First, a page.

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Three key figures on Kenya’s (un)employment checked

This article is more than 5 years old

Many young Kenyans were without work because of the country’s retirement age, a lawmaker suggested in a parliamentary motion in the national assembly.

The member of parliament for the Starehe constituency in Kenya’s capital Nairobi, Charles Kanyi Njagua, wants to lower the mandatory retirement age of public servants from 60 years to 50 years to “create opportunities for the employment of the youth”.

The lawmaker’s bill makes claims about youth unemployment and the percentage of Kenya’s population younger than 35. A news report on the motion also made a claim about Kenya’s overall unemployment rate. We looked at the numbers.
“75% of the Kenyan population is under the age of 35 years.”

In his motion, the lawmaker said three-quarters of Kenya’s population was younger than 35. The latest population estimates from the government’s statistics bureau suggest he had his numbers right.

In 2016, 2017 and 2018, Kenyans aged under 35 years accounted for over 75% of the country’s population.

Kenya’s population younger than 35 years
Year Total population Population under 35 Share under 35
2016 45,367,323 34,978,051 77.1%
2017 46,595,046 35,769,624 76.8%
2018 47,848,953 36,563,051 76.4%

Source: Data provided by Kenya National Bureau of Statistics
“The overall unemployment [rate] among the youth is at 55%.”

A youth unemployment rate of 55% was previously mentioned in the national assembly in a motion by Anthony Oluoch, MP for the Mathare constituency in Kenya’s capital. He was calling for youth unemployment in Kenya to be declared a “national disaster”.

Africa Check looked into this statistic in 2018. The source of the 55% figure was a much-reported 2016 survey by two Aga Khan University scholars. They found the unemployment rate among those aged 18 to 35 to be 55%.  

But Dr Alex Awiti, a co-author of the study, told Africa Check their survey of 1,845 respondents “wasn’t a labour force survey”.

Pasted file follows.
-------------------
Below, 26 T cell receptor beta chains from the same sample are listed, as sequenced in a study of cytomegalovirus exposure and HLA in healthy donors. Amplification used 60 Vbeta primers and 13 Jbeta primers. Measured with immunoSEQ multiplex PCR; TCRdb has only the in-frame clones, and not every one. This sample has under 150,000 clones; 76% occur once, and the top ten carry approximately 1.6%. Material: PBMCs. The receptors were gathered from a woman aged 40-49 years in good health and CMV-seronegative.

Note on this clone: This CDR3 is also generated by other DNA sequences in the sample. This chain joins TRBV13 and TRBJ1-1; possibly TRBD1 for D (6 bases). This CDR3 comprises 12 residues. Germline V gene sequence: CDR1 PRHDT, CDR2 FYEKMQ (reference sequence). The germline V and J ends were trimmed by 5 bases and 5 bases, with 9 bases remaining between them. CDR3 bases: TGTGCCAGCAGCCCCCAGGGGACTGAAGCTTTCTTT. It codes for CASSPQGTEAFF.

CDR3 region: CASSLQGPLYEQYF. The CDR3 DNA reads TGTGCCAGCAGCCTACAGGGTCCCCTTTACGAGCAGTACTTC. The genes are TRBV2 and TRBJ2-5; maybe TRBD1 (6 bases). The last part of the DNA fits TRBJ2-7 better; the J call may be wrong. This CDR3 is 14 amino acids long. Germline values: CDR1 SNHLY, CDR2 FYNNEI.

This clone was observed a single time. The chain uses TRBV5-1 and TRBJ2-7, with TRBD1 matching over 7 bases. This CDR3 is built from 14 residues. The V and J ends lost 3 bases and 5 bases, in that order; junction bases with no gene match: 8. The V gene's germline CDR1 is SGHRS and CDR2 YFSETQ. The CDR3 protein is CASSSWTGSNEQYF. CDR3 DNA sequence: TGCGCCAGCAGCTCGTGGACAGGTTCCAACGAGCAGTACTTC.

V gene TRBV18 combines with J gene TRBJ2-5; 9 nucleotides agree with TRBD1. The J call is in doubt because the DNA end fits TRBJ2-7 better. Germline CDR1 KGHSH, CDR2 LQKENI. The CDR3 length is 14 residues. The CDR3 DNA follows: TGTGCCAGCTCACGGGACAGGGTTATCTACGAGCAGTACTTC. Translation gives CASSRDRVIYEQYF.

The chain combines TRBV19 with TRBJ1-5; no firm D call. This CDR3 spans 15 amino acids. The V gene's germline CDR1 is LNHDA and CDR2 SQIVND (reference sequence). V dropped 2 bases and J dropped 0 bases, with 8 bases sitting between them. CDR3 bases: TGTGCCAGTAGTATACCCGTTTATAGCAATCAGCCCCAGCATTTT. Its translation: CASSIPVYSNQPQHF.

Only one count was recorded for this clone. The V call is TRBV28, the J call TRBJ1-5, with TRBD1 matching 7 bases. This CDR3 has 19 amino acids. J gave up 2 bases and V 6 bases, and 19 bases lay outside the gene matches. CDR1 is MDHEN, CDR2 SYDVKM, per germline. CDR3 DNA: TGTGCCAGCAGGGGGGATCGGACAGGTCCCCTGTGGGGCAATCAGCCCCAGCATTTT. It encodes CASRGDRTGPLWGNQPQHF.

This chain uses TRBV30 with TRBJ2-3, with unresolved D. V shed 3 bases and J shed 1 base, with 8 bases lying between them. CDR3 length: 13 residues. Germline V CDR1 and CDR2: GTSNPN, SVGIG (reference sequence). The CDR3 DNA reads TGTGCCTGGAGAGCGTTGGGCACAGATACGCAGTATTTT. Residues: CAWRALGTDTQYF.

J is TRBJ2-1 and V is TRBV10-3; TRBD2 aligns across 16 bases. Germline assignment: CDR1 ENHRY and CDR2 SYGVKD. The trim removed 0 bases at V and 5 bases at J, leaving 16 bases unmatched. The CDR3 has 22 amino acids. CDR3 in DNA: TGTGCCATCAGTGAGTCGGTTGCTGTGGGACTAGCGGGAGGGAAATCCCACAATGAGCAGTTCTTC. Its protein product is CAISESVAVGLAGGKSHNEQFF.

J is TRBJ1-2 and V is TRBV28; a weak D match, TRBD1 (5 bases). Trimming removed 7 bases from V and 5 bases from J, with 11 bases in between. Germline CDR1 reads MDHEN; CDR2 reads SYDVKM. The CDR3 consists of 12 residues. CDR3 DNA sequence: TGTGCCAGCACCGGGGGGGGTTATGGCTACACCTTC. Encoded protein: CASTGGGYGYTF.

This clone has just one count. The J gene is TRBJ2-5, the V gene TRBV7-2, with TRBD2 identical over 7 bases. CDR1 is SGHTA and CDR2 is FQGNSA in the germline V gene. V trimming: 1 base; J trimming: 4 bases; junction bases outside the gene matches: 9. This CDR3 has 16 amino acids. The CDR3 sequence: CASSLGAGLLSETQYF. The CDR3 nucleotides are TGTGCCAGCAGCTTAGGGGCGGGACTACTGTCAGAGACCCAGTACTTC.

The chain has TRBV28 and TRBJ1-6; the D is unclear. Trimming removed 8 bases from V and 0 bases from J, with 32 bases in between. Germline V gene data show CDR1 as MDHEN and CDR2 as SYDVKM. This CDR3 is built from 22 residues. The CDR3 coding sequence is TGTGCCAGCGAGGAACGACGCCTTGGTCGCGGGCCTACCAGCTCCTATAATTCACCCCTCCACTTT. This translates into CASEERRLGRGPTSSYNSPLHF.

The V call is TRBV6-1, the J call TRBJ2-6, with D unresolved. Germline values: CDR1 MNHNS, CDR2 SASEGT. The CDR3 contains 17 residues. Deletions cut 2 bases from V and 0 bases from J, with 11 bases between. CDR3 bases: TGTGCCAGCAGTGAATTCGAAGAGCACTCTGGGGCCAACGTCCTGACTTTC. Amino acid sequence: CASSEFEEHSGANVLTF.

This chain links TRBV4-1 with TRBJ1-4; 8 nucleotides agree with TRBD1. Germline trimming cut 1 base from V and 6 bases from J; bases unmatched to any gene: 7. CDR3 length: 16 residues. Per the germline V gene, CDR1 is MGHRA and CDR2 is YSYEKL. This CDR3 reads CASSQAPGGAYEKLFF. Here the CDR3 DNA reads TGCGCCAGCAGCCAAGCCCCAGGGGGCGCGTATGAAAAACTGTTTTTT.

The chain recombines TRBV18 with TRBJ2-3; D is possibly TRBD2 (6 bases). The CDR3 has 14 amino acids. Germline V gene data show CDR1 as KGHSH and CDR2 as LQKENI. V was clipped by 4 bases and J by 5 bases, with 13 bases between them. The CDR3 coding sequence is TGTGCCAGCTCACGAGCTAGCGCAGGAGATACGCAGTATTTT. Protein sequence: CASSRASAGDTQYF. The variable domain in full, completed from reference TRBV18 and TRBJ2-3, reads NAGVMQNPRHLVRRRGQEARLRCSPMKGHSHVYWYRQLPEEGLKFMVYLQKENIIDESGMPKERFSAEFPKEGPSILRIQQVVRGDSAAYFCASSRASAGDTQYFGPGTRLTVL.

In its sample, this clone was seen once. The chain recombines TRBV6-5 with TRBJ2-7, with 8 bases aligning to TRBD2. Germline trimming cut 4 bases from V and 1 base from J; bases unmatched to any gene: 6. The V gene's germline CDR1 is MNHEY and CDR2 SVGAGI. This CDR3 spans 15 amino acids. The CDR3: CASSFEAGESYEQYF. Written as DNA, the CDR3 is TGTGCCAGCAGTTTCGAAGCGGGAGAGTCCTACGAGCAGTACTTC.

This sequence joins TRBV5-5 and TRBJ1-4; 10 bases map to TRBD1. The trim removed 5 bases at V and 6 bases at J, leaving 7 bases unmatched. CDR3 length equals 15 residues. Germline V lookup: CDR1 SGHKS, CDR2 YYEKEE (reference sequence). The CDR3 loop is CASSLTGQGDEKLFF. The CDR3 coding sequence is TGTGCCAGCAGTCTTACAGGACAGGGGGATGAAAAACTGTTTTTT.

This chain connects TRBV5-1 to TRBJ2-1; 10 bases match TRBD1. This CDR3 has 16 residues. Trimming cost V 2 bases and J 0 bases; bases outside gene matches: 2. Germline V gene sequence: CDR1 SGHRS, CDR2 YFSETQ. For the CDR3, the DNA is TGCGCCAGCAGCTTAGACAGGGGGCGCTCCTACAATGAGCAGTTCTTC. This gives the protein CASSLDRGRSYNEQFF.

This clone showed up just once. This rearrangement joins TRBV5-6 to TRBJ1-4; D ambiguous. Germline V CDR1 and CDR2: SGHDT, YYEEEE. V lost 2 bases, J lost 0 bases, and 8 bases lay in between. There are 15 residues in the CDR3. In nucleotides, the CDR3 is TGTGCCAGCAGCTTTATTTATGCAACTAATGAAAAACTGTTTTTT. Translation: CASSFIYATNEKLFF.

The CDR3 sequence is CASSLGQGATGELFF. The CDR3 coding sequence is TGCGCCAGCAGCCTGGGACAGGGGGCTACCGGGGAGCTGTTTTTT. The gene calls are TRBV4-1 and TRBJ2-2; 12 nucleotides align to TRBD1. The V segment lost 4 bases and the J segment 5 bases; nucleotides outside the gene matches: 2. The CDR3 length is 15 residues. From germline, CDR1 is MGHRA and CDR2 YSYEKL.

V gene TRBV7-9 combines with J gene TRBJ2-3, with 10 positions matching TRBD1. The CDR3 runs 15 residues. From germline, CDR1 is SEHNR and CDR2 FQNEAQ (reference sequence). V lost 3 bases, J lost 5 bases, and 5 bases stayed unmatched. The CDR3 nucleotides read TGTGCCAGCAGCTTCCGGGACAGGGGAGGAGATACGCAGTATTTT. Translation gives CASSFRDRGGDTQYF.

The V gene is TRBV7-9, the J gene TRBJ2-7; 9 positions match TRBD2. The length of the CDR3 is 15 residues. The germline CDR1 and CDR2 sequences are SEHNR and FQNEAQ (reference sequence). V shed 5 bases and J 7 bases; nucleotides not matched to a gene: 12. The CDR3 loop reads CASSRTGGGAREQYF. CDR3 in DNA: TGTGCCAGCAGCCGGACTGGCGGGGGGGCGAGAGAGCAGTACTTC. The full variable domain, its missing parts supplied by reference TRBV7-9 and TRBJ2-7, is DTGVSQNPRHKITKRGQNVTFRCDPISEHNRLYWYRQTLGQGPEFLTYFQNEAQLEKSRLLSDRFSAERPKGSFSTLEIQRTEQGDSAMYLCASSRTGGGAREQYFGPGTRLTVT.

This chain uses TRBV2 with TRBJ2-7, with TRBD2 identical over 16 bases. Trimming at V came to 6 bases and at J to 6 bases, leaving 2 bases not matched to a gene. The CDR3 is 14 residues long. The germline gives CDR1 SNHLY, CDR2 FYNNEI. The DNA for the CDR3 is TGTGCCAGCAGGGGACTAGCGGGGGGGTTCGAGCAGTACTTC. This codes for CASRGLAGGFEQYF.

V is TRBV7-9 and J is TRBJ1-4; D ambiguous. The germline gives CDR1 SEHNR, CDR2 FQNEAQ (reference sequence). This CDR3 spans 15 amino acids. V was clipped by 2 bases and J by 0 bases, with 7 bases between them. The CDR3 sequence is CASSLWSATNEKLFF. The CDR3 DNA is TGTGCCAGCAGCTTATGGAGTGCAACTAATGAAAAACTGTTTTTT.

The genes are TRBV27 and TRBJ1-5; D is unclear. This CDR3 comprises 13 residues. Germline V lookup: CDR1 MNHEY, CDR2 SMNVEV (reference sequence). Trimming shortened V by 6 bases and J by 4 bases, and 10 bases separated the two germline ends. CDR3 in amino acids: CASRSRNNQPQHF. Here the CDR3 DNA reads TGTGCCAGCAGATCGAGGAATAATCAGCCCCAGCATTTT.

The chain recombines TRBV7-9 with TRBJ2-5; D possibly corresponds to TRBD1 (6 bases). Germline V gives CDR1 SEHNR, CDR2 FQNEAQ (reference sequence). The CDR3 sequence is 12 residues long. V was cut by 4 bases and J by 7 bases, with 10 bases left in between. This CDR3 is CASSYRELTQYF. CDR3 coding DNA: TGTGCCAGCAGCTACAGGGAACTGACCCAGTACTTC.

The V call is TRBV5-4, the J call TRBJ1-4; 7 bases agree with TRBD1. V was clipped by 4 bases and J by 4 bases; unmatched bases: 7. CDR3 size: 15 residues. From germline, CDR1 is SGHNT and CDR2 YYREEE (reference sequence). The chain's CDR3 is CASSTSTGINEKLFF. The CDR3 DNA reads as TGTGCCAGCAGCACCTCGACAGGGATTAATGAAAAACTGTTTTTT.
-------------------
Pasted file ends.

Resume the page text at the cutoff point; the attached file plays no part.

Strict youth unemployment of 11.4%

According to the 2015/16 Labour Force Survey - the most recent - there were 10.7 million people aged 15 to 34 in the labour force.  Of these, 1.2 million were unemployed, giving a strict youth unemployment of 11.4%. (Note: The strict unemployment rate refers to the share of people who are not in employment but are available to work and have taken steps to find work during a certain reference period, expressed as a percentage of the labour force.  )

A UN Development Program statistical update estimated that Kenya’s strict youth unemployment rate was 26.2% in 2017 for people aged between 15 and 24 years.

The definition of “youth” is also a problem. The International Labour Organization defines youth as people aged between 15 and 24, while the African Union’s youth charter defines youth as those aged between 15 and 35.

Different definitions of a “job” also produce different unemployment rates, experts previously told Africa Check.

For instance, the statistics bureau’s 2015/2016 Labour Force Basic Report used a survey that asked people if they had worked for pay or profit for at least an hour in the preceding seven days.  

Awiti, on the other hand, told Africa Check that their survey used one month’s paid work as the threshold for employment. “One month is the basic unit of livelihood expenditure, rent, and other commitments,” he said.
“Kenya’s unemployment rate “currently staggers above 39.1%.”

In a news story on the MP’s motion, the website said Kenya’s unemployment rate was above 39.1%.

Africa Check previously looked into this figure and found it was wrongly calculated using Kenya’s 2015 employment-to-population ratio. The number was then attributed to the UN.

The most recent unemployment rate, based on data collected from September 2015 to August 2016, puts Kenya’s unemployment rate at 7.4%. 

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